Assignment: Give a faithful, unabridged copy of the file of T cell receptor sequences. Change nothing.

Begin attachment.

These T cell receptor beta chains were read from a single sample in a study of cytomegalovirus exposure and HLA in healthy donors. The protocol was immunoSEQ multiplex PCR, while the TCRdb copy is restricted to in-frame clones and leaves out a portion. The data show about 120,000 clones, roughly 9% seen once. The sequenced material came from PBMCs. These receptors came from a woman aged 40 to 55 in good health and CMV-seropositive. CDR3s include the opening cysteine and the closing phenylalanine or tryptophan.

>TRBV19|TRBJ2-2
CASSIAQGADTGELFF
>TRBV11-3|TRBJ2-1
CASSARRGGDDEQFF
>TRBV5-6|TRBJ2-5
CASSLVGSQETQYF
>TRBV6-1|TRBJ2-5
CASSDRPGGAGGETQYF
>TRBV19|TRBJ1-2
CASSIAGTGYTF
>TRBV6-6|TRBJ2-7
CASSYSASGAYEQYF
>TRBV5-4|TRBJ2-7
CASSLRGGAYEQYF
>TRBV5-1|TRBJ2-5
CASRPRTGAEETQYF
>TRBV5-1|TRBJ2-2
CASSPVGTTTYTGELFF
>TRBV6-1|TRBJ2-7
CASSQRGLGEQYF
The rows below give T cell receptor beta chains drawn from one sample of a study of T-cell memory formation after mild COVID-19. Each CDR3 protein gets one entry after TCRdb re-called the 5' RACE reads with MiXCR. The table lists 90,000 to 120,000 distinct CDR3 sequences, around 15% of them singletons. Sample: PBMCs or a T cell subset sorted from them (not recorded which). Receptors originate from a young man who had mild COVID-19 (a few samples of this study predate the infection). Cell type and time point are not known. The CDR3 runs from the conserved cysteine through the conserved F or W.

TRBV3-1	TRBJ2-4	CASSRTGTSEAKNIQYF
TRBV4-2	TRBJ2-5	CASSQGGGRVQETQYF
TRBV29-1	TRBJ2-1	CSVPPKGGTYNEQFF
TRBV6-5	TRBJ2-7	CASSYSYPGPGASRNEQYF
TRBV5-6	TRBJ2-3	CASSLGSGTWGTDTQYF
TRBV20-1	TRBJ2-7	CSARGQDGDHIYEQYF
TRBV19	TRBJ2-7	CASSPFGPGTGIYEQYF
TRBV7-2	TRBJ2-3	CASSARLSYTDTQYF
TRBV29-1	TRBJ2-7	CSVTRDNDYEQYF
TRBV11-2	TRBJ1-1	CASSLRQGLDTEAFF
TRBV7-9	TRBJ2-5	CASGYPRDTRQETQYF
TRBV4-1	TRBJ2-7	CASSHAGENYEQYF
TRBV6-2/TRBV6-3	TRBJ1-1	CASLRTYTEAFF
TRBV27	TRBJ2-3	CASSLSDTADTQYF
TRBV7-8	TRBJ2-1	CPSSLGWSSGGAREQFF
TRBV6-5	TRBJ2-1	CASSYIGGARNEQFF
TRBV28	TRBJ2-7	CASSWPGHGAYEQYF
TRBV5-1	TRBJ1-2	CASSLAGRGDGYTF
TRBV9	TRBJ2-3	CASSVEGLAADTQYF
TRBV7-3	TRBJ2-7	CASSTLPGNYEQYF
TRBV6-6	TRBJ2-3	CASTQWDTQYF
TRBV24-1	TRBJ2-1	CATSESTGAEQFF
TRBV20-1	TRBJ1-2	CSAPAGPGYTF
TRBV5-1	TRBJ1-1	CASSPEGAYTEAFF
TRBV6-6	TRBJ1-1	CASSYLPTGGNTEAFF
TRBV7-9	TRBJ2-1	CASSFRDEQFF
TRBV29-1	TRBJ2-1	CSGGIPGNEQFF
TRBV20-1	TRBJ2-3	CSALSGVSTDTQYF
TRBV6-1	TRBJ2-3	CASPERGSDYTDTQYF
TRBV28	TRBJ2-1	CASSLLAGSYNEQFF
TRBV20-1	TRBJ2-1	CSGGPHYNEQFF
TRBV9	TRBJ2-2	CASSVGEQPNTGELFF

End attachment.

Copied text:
These T cell receptor beta chains were read from a single sample in a study of cytomegalovirus exposure and HLA in healthy donors. The protocol was immunoSEQ multiplex PCR, while the TCRdb copy is restricted to in-frame clones and leaves out a portion. The data show about 120,000 clones, roughly 9% seen once. The sequenced material came from PBMCs. These receptors came from a woman aged 40 to 55 in good health and CMV-seropositive. CDR3s include the opening cysteine and the closing phenylalanine or tryptophan.

>TRBV19|TRBJ2-2
CASSIAQGADTGELFF
>TRBV11-3|TRBJ2-1
CASSARRGGDDEQFF
>TRBV5-6|TRBJ2-5
CASSLVGSQETQYF
>TRBV6-1|TRBJ2-5
CASSDRPGGAGGETQYF
>TRBV19|TRBJ1-2
CASSIAGTGYTF
>TRBV6-6|TRBJ2-7
CASSYSASGAYEQYF
>TRBV5-4|TRBJ2-7
CASSLRGGAYEQYF
>TRBV5-1|TRBJ2-5
CASRPRTGAEETQYF
>TRBV5-1|TRBJ2-2
CASSPVGTTTYTGELFF
>TRBV6-1|TRBJ2-7
CASSQRGLGEQYF
The rows below give T cell receptor beta chains drawn from one sample of a study of T-cell memory formation after mild COVID-19. Each CDR3 protein gets one entry after TCRdb re-called the 5' RACE reads with MiXCR. The table lists 90,000 to 120,000 distinct CDR3 sequences, around 15% of them singletons. Sample: PBMCs or a T cell subset sorted from them (not recorded which). Receptors originate from a young man who had mild COVID-19 (a few samples of this study predate the infection). Cell type and time point are not known. The CDR3 runs from the conserved cysteine through the conserved F or W.

TRBV3-1	TRBJ2-4	CASSRTGTSEAKNIQYF
TRBV4-2	TRBJ2-5	CASSQGGGRVQETQYF
TRBV29-1	TRBJ2-1	CSVPPKGGTYNEQFF
TRBV6-5	TRBJ2-7	CASSYSYPGPGASRNEQYF
TRBV5-6	TRBJ2-3	CASSLGSGTWGTDTQYF
TRBV20-1	TRBJ2-7	CSARGQDGDHIYEQYF
TRBV19	TRBJ2-7	CASSPFGPGTGIYEQYF
TRBV7-2	TRBJ2-3	CASSARLSYTDTQYF
TRBV29-1	TRBJ2-7	CSVTRDNDYEQYF
TRBV11-2	TRBJ1-1	CASSLRQGLDTEAFF
TRBV7-9	TRBJ2-5	CASGYPRDTRQETQYF
TRBV4-1	TRBJ2-7	CASSHAGENYEQYF
TRBV6-2/TRBV6-3	TRBJ1-1	CASLRTYTEAFF
TRBV27	TRBJ2-3	CASSLSDTADTQYF
TRBV7-8	TRBJ2-1	CPSSLGWSSGGAREQFF
TRBV6-5	TRBJ2-1	CASSYIGGARNEQFF
TRBV28	TRBJ2-7	CASSWPGHGAYEQYF
TRBV5-1	TRBJ1-2	CASSLAGRGDGYTF
TRBV9	TRBJ2-3	CASSVEGLAADTQYF
TRBV7-3	TRBJ2-7	CASSTLPGNYEQYF
TRBV6-6	TRBJ2-3	CASTQWDTQYF
TRBV24-1	TRBJ2-1	CATSESTGAEQFF
TRBV20-1	TRBJ1-2	CSAPAGPGYTF
TRBV5-1	TRBJ1-1	CASSPEGAYTEAFF
TRBV6-6	TRBJ1-1	CASSYLPTGGNTEAFF
TRBV7-9	TRBJ2-1	CASSFRDEQFF
TRBV29-1	TRBJ2-1	CSGGIPGNEQFF
TRBV20-1	TRBJ2-3	CSALSGVSTDTQYF
TRBV6-1	TRBJ2-3	CASPERGSDYTDTQYF
TRBV28	TRBJ2-1	CASSLLAGSYNEQFF
TRBV20-1	TRBJ2-1	CSGGPHYNEQFF
TRBV9	TRBJ2-2	CASSVGEQPNTGELFF